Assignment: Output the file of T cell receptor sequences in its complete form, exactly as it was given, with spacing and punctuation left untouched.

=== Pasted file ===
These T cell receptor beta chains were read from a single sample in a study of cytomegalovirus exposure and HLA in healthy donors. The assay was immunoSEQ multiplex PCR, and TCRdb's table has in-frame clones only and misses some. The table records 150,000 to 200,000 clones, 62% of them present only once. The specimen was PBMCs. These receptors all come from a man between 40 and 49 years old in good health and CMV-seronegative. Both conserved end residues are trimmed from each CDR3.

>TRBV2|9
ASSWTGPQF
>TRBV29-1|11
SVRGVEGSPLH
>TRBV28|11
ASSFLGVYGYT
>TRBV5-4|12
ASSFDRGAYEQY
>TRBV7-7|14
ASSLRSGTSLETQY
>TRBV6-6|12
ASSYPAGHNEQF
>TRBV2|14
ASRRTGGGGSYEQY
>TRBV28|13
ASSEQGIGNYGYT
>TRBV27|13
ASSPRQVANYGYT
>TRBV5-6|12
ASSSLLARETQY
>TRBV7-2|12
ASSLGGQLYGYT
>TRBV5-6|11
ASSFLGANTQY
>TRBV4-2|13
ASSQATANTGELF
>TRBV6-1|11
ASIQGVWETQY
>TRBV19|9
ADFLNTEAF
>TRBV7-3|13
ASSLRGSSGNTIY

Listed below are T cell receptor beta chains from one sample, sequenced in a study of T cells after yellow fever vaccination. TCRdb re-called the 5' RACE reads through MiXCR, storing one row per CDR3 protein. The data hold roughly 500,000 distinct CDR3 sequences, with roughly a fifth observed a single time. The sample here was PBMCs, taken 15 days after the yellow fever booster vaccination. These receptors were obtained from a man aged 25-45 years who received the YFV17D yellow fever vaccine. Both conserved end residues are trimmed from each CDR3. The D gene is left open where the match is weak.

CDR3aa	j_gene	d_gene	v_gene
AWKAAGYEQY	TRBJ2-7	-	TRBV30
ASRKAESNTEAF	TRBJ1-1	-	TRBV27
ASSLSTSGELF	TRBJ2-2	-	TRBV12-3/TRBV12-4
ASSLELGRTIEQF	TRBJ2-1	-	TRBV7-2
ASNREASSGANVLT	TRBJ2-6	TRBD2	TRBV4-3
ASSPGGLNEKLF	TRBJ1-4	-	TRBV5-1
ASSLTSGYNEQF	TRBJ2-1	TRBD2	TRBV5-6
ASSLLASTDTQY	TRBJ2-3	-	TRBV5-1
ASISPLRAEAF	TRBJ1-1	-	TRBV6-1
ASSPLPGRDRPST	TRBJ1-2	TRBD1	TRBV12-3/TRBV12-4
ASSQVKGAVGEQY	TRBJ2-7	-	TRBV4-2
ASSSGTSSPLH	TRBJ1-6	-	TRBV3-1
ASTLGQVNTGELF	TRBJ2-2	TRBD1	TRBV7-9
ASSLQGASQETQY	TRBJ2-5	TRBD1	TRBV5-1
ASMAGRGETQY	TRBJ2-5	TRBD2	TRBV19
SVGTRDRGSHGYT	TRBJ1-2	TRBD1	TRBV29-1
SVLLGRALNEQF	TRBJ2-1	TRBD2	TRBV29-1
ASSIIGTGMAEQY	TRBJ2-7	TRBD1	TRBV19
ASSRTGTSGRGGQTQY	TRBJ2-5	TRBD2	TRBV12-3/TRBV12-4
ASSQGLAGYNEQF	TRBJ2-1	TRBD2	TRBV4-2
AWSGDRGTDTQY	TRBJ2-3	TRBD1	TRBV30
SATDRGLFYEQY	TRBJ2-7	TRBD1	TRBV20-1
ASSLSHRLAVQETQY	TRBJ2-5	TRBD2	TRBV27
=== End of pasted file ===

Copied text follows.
These T cell receptor beta chains were read from a single sample in a study of cytomegalovirus exposure and HLA in healthy donors. The assay was immunoSEQ multiplex PCR, and TCRdb's table has in-frame clones only and misses some. The table records 150,000 to 200,000 clones, 62% of them present only once. The specimen was PBMCs. These receptors all come from a man between 40 and 49 years old in good health and CMV-seronegative. Both conserved end residues are trimmed from each CDR3.

>TRBV2|9
ASSWTGPQF
>TRBV29-1|11
SVRGVEGSPLH
>TRBV28|11
ASSFLGVYGYT
>TRBV5-4|12
ASSFDRGAYEQY
>TRBV7-7|14
ASSLRSGTSLETQY
>TRBV6-6|12
ASSYPAGHNEQF
>TRBV2|14
ASRRTGGGGSYEQY
>TRBV28|13
ASSEQGIGNYGYT
>TRBV27|13
ASSPRQVANYGYT
>TRBV5-6|12
ASSSLLARETQY
>TRBV7-2|12
ASSLGGQLYGYT
>TRBV5-6|11
ASSFLGANTQY
>TRBV4-2|13
ASSQATANTGELF
>TRBV6-1|11
ASIQGVWETQY
>TRBV19|9
ADFLNTEAF
>TRBV7-3|13
ASSLRGSSGNTIY

Listed below are T cell receptor beta chains from one sample, sequenced in a study of T cells after yellow fever vaccination. TCRdb re-called the 5' RACE reads through MiXCR, storing one row per CDR3 protein. The data hold roughly 500,000 distinct CDR3 sequences, with roughly a fifth observed a single time. The sample here was PBMCs, taken 15 days after the yellow fever booster vaccination. These receptors were obtained from a man aged 25-45 years who received the YFV17D yellow fever vaccine. Both conserved end residues are trimmed from each CDR3. The D gene is left open where the match is weak.

CDR3aa	j_gene	d_gene	v_gene
AWKAAGYEQY	TRBJ2-7	-	TRBV30
ASRKAESNTEAF	TRBJ1-1	-	TRBV27
ASSLSTSGELF	TRBJ2-2	-	TRBV12-3/TRBV12-4
ASSLELGRTIEQF	TRBJ2-1	-	TRBV7-2
ASNREASSGANVLT	TRBJ2-6	TRBD2	TRBV4-3
ASSPGGLNEKLF	TRBJ1-4	-	TRBV5-1
ASSLTSGYNEQF	TRBJ2-1	TRBD2	TRBV5-6
ASSLLASTDTQY	TRBJ2-3	-	TRBV5-1
ASISPLRAEAF	TRBJ1-1	-	TRBV6-1
ASSPLPGRDRPST	TRBJ1-2	TRBD1	TRBV12-3/TRBV12-4
ASSQVKGAVGEQY	TRBJ2-7	-	TRBV4-2
ASSSGTSSPLH	TRBJ1-6	-	TRBV3-1
ASTLGQVNTGELF	TRBJ2-2	TRBD1	TRBV7-9
ASSLQGASQETQY	TRBJ2-5	TRBD1	TRBV5-1
ASMAGRGETQY	TRBJ2-5	TRBD2	TRBV19
SVGTRDRGSHGYT	TRBJ1-2	TRBD1	TRBV29-1
SVLLGRALNEQF	TRBJ2-1	TRBD2	TRBV29-1
ASSIIGTGMAEQY	TRBJ2-7	TRBD1	TRBV19
ASSRTGTSGRGGQTQY	TRBJ2-5	TRBD2	TRBV12-3/TRBV12-4
ASSQGLAGYNEQF	TRBJ2-1	TRBD2	TRBV4-2
AWSGDRGTDTQY	TRBJ2-3	TRBD1	TRBV30
SATDRGLFYEQY	TRBJ2-7	TRBD1	TRBV20-1
ASSLSHRLAVQETQY	TRBJ2-5	TRBD2	TRBV27